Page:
Consisting of a unique collaboration between Kellogg’s, Journee’s Anthony Rudolf (formerly of Thomas Keller) and James Beard award-winning chef Christina Tosi, Chipman Design Architecture was challenged to design and elevate the comforting experience of enjoying your favorite cereal amidst the energy of Times Square.
Disaster control design
London, United Kingdom, 2016-12-19 – The hotel’s design and programmatic criteria involve the effects of earthquakes, tremors and dislocations in the immediate environment. Italy has a long history of earthquakes and they are increasing in frequency, this design has been commissioned to contain and reduce the building’s destruction and fatality as a result of earthquakes in the western province near Naples.
The competition awarded the design by the Milan studio, which proposed a building with a unique territorial identity.
The competition, called by the Latteria Sociale Valtellina S.C.A. cooperative dairy, was aimed at renovating the old building, adding a new space to incorporate a sales outlet, restaurant, conference room and a small museum.
Located in the municipality of Postalesio in the province of Sondrio (120 km north of Milan), the project is an opportunity for Piuarch to make the most of the landscape and the economic and historic context of the area.
This is a Quaker Steak and Lube Restaurant created by Adam Fisler with the 3D modeling program,Trimble Sketchup. Quaker Steak and Lube is a chain restaurant that can be found all over the United States. They serve burgers, wings, salads, and various sandwiches. The interior is decorated with sports and nascar memorabilia. This model, in particular, is a replica of the Mechanicsburg, Pa location. Adam, as usual, paid attention to all the small details and gave an accurate representation of what the real building looks like.
The BELMONT is owned by Alfred Bernardin, who also owns the popular Renoma Café Gallery. For the décor of his second restaurant, Alfred Bernardin and his team have chosen an original ‘mix and match’ theme, combining different styles and materials to achieve a unique and innovative result. Decidedly singular, this new Parisian restaurant stands out for its unconventional style, breaking all the rules with its mix of vintage with contemporary.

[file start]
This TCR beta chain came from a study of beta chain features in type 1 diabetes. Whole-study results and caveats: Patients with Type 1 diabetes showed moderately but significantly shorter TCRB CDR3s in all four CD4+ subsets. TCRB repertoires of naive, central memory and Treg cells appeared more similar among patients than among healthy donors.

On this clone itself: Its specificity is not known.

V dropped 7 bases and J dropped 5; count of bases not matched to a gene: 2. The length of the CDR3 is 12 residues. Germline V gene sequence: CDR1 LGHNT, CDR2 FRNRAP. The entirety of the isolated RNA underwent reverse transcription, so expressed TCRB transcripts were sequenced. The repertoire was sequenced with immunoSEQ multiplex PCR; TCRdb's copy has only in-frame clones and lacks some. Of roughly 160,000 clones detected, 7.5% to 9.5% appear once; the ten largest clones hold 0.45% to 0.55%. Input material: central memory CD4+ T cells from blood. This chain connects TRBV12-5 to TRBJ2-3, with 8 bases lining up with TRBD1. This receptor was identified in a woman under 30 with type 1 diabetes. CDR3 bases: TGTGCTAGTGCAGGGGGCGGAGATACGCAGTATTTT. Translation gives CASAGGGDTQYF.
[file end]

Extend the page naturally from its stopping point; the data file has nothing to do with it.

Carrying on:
This tourist resort is designed at the popular diving hub of Philippines. Oceo Drive is a beachfront property in Zamboanguita, Dumaguete City, facing Apo Island rated as one of top diving spots in the world. It is not just a place to reminisce the old Spanish times, rather it’s also a perfect summer getaway to relax and be in one with the wonders of the nature and a pristine coastline.
The entire resort is designed to be on an axis which aligns all its rooms and public spaces towards the overwhelming view of the beach and sea beyond. The entire public areas are connected to the beach by a series of water features which view in and out of the form with large overhanging decks and sit outs.
© Alastair Lever
Coach House, the new 6,000 sq ft restaurant and café designed by SHH at one Britain’s most historic sites – Hatfield House – has just scooped the ‘Best Café or Fast Food Award’ at the UK’s prestigious Restaurant & Bar Design Awards 2012 (‘the world’s only concept of its kind dedicated exclusively to hospitality design’). SHH was also a double-winner at the awards in 2011 for Barbican Foodhall and Barbican Lounge, with all three projects created for the same client – Levy Restaurants (part of Compass Group UK & Ireland).
For a traditional Japanese restaurant in the underground commercial space under Nagoya Station, we started by analyzing the time transversal components of architecture, themes such as metric, gradation, rhythm and transparency, giving them a contemporary twist.
We used one of the primordial volumes to spur the feeling of familiarity, the cube.
By reducing it to a framed form we were able to provide it with the transparency we wanted to achieve.
This thin frame, and the graduation of the cube size and frame thickness, creates much like a veil for the facades, one that extends inside to the walls and to the ceiling, to craft a unified whole.
This veil effect is achieved just by using sheer numbers of the framed cube, providing the intended transparency with a small degree of translucency.
To improve the familiar environment, we took up a vernacular element of the Japanese culture the Shoji, which we apply to parts of the wooden lattice.